In a recent study published in the Proceedings of the National Academy of Science, participants’ brains were monitored by MRI scans while they made decisions about donating part of their research payment to charitable organizations. When participants chose to donate money, the brain’s mesolimbic system was activated, the same part of the brain that’s activated in response to monetary rewards, sex, and other positive stimuli. Choosing to donate also activated the brain’s subgenual area, the part of the brain that produces feel-good chemicals, like oxytocin, that promote social bonding.
Live Science continues with the good news. In a study conducted with undergraduates at the University of Louisville in Kentucky, 'They found that the more people participated in meaningful activities, the happier they were and the more purposeful their lives felt. Pleasure-seeking behaviors, on the other hand, did not make people happier.'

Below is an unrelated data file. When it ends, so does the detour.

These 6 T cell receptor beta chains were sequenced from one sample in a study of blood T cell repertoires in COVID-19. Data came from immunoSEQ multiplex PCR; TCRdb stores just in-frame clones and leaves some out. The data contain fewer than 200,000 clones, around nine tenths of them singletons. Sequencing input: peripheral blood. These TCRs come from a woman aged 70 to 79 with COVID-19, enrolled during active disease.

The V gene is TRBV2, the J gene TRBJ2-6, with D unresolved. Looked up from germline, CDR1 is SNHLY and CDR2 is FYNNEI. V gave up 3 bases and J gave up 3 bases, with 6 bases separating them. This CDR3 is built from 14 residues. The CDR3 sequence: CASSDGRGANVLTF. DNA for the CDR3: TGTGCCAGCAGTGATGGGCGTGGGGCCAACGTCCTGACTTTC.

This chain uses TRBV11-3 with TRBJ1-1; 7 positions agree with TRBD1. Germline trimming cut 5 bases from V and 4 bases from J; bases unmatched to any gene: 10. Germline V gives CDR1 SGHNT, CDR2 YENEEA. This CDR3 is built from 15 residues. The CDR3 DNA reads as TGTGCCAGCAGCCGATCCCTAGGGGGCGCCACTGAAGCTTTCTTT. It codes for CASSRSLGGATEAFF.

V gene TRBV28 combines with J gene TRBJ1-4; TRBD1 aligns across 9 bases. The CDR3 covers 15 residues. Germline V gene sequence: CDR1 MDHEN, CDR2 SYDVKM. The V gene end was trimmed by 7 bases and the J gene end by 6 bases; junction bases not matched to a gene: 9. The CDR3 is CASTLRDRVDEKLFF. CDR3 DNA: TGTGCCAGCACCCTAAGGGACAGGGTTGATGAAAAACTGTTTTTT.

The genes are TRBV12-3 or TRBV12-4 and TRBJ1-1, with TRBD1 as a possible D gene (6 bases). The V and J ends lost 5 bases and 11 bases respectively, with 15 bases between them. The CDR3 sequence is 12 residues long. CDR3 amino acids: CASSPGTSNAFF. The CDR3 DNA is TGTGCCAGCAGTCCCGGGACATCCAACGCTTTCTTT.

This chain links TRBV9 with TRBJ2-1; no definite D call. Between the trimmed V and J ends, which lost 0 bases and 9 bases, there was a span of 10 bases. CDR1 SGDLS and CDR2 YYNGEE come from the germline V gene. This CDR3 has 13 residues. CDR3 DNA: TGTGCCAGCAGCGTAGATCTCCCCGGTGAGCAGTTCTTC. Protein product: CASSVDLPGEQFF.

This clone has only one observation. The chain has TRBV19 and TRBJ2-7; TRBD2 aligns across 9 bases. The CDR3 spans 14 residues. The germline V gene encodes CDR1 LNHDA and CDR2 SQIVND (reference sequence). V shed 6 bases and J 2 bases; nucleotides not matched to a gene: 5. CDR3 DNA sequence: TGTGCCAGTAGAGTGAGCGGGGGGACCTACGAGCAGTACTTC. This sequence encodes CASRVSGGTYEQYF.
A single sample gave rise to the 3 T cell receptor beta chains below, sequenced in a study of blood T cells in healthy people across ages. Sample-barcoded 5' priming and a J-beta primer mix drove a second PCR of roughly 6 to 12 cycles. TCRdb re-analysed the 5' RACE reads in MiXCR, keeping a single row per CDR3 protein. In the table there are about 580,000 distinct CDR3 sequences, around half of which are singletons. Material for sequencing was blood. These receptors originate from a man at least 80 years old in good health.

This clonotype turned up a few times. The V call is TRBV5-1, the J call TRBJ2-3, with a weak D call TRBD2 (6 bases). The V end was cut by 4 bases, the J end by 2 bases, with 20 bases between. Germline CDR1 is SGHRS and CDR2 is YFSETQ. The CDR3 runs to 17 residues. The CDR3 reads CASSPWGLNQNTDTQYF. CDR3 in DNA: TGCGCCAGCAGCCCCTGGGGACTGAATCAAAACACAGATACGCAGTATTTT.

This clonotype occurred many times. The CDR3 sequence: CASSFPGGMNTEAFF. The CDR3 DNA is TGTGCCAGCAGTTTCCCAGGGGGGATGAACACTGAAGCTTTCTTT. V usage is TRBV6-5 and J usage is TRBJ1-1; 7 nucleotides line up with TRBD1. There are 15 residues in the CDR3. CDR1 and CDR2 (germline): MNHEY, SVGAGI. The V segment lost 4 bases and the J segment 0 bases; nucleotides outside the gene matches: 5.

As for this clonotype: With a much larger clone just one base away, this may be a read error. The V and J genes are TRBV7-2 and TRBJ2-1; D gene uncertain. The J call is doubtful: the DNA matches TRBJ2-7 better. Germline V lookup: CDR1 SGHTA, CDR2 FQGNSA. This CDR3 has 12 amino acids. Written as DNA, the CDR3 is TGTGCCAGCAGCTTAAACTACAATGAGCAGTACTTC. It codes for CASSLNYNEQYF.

The Greater Good Science Center at Berkely talks about a 'virtuous 'cycle (vs. a vicious one) of goodness similar to the 'pay it forward' concept where doing good makes you feel good making you want to do more good - and what's not good about more? In a study with three different groups 'The groups that practiced kindness and engaged in novel acts both experienced a significant—and roughly equal—boost in happiness; the third group didn’t get any happier.' Even more telling was another study where they gave money to people and while we think buying ourselves nice things makes us happy they found something different: 'people in general felt happier when they were asked to remember a time they bought something for someone else—even happier than when they remembered buying something for themselves. This happiness boost was the same regardless of whether the gift cost $20 or $100.'